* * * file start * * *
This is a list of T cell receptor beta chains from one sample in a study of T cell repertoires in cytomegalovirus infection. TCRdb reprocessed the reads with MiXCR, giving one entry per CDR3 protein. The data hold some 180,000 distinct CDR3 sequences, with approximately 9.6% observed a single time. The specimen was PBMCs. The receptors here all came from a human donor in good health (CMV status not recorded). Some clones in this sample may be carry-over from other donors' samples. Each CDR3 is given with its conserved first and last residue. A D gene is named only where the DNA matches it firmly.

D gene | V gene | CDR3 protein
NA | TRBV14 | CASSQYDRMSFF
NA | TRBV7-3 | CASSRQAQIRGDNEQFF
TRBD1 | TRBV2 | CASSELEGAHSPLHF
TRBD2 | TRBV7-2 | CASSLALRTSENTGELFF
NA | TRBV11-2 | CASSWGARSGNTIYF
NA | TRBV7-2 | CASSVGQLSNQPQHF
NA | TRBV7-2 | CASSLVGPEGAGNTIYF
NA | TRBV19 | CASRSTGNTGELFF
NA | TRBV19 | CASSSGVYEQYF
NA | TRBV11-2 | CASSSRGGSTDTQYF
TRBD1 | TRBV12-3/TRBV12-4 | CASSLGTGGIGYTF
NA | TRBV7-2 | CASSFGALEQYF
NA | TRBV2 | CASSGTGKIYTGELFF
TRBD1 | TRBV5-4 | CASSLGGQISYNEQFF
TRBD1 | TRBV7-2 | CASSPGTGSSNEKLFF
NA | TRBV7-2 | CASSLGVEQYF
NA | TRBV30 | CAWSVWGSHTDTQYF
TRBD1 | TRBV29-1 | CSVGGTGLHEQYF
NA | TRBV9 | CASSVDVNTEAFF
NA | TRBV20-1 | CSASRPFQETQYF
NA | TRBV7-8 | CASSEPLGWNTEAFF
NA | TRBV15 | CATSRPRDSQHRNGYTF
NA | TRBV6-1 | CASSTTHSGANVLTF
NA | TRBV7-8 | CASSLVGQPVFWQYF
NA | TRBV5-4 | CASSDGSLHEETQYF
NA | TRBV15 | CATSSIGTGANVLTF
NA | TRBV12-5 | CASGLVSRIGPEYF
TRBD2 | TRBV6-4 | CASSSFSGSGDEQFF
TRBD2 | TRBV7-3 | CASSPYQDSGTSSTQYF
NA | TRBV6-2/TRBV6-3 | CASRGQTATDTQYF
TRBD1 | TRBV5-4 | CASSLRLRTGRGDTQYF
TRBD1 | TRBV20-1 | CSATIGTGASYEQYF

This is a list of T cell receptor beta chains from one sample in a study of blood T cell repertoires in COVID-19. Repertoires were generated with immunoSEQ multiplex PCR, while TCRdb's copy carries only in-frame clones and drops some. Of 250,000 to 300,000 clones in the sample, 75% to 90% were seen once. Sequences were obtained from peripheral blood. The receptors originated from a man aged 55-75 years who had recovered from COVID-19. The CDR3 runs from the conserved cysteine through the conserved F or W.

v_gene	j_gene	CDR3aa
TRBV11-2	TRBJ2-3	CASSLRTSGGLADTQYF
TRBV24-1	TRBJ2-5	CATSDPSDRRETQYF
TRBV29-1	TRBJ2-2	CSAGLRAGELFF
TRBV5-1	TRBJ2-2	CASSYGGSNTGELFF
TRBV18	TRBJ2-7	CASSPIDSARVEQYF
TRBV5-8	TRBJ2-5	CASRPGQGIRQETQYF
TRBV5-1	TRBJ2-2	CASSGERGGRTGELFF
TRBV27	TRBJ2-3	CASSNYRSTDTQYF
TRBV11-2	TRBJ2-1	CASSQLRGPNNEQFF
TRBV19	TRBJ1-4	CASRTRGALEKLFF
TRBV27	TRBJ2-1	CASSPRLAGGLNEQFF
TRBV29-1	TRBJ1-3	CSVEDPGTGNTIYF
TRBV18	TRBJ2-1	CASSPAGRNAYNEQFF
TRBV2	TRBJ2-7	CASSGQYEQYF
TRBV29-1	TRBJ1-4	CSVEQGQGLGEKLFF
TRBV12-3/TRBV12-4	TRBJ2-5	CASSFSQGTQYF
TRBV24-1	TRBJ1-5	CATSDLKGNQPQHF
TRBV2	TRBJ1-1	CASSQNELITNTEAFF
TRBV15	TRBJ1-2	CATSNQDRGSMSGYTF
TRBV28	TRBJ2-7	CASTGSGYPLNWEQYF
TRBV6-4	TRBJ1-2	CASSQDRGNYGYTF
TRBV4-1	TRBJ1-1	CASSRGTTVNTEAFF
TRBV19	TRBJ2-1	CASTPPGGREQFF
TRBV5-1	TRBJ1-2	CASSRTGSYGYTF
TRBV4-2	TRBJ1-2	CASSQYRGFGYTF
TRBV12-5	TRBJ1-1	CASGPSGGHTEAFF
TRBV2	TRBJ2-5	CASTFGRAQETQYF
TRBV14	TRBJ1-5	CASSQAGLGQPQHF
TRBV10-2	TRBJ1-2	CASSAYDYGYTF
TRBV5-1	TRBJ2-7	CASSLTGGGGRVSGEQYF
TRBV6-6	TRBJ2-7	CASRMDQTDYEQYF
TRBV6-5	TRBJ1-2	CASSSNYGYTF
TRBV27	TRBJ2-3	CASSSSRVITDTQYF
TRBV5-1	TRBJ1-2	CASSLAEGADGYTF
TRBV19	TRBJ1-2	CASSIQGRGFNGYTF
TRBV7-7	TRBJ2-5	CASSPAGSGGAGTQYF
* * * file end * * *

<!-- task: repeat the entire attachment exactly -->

This is a list of T cell receptor beta chains from one sample in a study of T cell repertoires in cytomegalovirus infection. TCRdb reprocessed the reads with MiXCR, giving one entry per CDR3 protein. The data hold some 180,000 distinct CDR3 sequences, with approximately 9.6% observed a single time. The specimen was PBMCs. The receptors here all came from a human donor in good health (CMV status not recorded). Some clones in this sample may be carry-over from other donors' samples. Each CDR3 is given with its conserved first and last residue. A D gene is named only where the DNA matches it firmly.

D gene | V gene | CDR3 protein
NA | TRBV14 | CASSQYDRMSFF
NA | TRBV7-3 | CASSRQAQIRGDNEQFF
TRBD1 | TRBV2 | CASSELEGAHSPLHF
TRBD2 | TRBV7-2 | CASSLALRTSENTGELFF
NA | TRBV11-2 | CASSWGARSGNTIYF
NA | TRBV7-2 | CASSVGQLSNQPQHF
NA | TRBV7-2 | CASSLVGPEGAGNTIYF
NA | TRBV19 | CASRSTGNTGELFF
NA | TRBV19 | CASSSGVYEQYF
NA | TRBV11-2 | CASSSRGGSTDTQYF
TRBD1 | TRBV12-3/TRBV12-4 | CASSLGTGGIGYTF
NA | TRBV7-2 | CASSFGALEQYF
NA | TRBV2 | CASSGTGKIYTGELFF
TRBD1 | TRBV5-4 | CASSLGGQISYNEQFF
TRBD1 | TRBV7-2 | CASSPGTGSSNEKLFF
NA | TRBV7-2 | CASSLGVEQYF
NA | TRBV30 | CAWSVWGSHTDTQYF
TRBD1 | TRBV29-1 | CSVGGTGLHEQYF
NA | TRBV9 | CASSVDVNTEAFF
NA | TRBV20-1 | CSASRPFQETQYF
NA | TRBV7-8 | CASSEPLGWNTEAFF
NA | TRBV15 | CATSRPRDSQHRNGYTF
NA | TRBV6-1 | CASSTTHSGANVLTF
NA | TRBV7-8 | CASSLVGQPVFWQYF
NA | TRBV5-4 | CASSDGSLHEETQYF
NA | TRBV15 | CATSSIGTGANVLTF
NA | TRBV12-5 | CASGLVSRIGPEYF
TRBD2 | TRBV6-4 | CASSSFSGSGDEQFF
TRBD2 | TRBV7-3 | CASSPYQDSGTSSTQYF
NA | TRBV6-2/TRBV6-3 | CASRGQTATDTQYF
TRBD1 | TRBV5-4 | CASSLRLRTGRGDTQYF
TRBD1 | TRBV20-1 | CSATIGTGASYEQYF

This is a list of T cell receptor beta chains from one sample in a study of blood T cell repertoires in COVID-19. Repertoires were generated with immunoSEQ multiplex PCR, while TCRdb's copy carries only in-frame clones and drops some. Of 250,000 to 300,000 clones in the sample, 75% to 90% were seen once. Sequences were obtained from peripheral blood. The receptors originated from a man aged 55-75 years who had recovered from COVID-19. The CDR3 runs from the conserved cysteine through the conserved F or W.

v_gene	j_gene	CDR3aa
TRBV11-2	TRBJ2-3	CASSLRTSGGLADTQYF
TRBV24-1	TRBJ2-5	CATSDPSDRRETQYF
TRBV29-1	TRBJ2-2	CSAGLRAGELFF
TRBV5-1	TRBJ2-2	CASSYGGSNTGELFF
TRBV18	TRBJ2-7	CASSPIDSARVEQYF
TRBV5-8	TRBJ2-5	CASRPGQGIRQETQYF
TRBV5-1	TRBJ2-2	CASSGERGGRTGELFF
TRBV27	TRBJ2-3	CASSNYRSTDTQYF
TRBV11-2	TRBJ2-1	CASSQLRGPNNEQFF
TRBV19	TRBJ1-4	CASRTRGALEKLFF
TRBV27	TRBJ2-1	CASSPRLAGGLNEQFF
TRBV29-1	TRBJ1-3	CSVEDPGTGNTIYF
TRBV18	TRBJ2-1	CASSPAGRNAYNEQFF
TRBV2	TRBJ2-7	CASSGQYEQYF
TRBV29-1	TRBJ1-4	CSVEQGQGLGEKLFF
TRBV12-3/TRBV12-4	TRBJ2-5	CASSFSQGTQYF
TRBV24-1	TRBJ1-5	CATSDLKGNQPQHF
TRBV2	TRBJ1-1	CASSQNELITNTEAFF
TRBV15	TRBJ1-2	CATSNQDRGSMSGYTF
TRBV28	TRBJ2-7	CASTGSGYPLNWEQYF
TRBV6-4	TRBJ1-2	CASSQDRGNYGYTF
TRBV4-1	TRBJ1-1	CASSRGTTVNTEAFF
TRBV19	TRBJ2-1	CASTPPGGREQFF
TRBV5-1	TRBJ1-2	CASSRTGSYGYTF
TRBV4-2	TRBJ1-2	CASSQYRGFGYTF
TRBV12-5	TRBJ1-1	CASGPSGGHTEAFF
TRBV2	TRBJ2-5	CASTFGRAQETQYF
TRBV14	TRBJ1-5	CASSQAGLGQPQHF
TRBV10-2	TRBJ1-2	CASSAYDYGYTF
TRBV5-1	TRBJ2-7	CASSLTGGGGRVSGEQYF
TRBV6-6	TRBJ2-7	CASRMDQTDYEQYF
TRBV6-5	TRBJ1-2	CASSSNYGYTF
TRBV27	TRBJ2-3	CASSSSRVITDTQYF
TRBV5-1	TRBJ1-2	CASSLAEGADGYTF
TRBV19	TRBJ1-2	CASSIQGRGFNGYTF
TRBV7-7	TRBJ2-5	CASSPAGSGGAGTQYF